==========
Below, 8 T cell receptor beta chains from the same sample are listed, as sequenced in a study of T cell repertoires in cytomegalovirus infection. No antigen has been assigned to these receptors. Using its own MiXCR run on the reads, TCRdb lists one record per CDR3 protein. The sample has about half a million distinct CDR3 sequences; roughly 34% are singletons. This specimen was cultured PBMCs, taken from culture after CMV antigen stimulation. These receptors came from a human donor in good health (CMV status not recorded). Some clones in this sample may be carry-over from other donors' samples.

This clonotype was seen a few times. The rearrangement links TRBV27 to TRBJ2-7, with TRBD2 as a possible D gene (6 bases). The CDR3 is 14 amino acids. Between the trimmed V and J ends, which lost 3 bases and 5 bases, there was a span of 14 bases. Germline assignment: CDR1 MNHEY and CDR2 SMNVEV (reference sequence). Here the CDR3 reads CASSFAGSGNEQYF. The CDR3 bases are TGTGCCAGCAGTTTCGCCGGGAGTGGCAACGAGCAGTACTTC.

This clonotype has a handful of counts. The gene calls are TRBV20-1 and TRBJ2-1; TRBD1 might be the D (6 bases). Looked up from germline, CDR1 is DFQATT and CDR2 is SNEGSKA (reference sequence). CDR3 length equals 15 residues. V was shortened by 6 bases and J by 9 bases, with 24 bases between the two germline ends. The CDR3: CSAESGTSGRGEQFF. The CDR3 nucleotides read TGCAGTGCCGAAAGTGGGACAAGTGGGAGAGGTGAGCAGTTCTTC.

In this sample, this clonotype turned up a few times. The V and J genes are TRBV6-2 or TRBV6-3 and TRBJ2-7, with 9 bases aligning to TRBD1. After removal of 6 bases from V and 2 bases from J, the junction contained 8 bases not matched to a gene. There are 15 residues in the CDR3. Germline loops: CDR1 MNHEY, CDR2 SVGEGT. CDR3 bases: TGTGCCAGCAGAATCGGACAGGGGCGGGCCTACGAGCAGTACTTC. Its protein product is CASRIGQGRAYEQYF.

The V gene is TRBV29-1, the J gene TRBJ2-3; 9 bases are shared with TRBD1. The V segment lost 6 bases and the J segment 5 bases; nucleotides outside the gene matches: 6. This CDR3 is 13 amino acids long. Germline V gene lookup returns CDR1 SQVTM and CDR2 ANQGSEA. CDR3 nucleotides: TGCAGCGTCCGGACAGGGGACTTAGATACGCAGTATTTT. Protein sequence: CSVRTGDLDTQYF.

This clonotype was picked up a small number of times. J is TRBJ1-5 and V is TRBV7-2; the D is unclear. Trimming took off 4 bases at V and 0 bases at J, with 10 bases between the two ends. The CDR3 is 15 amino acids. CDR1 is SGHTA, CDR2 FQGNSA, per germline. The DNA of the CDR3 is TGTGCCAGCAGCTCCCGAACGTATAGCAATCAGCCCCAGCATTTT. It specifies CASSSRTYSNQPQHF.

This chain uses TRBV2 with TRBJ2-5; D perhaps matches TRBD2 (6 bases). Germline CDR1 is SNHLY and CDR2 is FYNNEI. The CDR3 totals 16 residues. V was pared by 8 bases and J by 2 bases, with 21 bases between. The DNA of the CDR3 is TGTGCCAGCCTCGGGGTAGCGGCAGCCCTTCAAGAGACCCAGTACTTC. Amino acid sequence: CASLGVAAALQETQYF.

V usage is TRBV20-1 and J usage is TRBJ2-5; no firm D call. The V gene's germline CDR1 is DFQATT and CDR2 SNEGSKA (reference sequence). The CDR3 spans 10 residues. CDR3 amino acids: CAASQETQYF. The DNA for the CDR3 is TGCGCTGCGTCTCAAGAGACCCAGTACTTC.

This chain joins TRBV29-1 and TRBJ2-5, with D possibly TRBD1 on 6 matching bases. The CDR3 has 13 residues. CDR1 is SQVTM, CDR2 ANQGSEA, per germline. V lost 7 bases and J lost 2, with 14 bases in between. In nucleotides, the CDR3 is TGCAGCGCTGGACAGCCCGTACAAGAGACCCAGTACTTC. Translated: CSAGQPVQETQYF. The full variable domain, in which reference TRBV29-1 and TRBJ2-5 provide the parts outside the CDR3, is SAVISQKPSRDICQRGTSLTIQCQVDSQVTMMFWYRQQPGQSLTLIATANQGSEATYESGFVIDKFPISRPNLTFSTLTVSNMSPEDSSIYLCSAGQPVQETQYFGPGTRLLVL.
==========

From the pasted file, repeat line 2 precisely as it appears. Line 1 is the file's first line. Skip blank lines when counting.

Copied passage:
This clonotype was seen a few times. The rearrangement links TRBV27 to TRBJ2-7, with TRBD2 as a possible D gene (6 bases). The CDR3 is 14 amino acids. Between the trimmed V and J ends, which lost 3 bases and 5 bases, there was a span of 14 bases. Germline assignment: CDR1 MNHEY and CDR2 SMNVEV (reference sequence). Here the CDR3 reads CASSFAGSGNEQYF. The CDR3 bases are TGTGCCAGCAGTTTCGCCGGGAGTGGCAACGAGCAGTACTTC.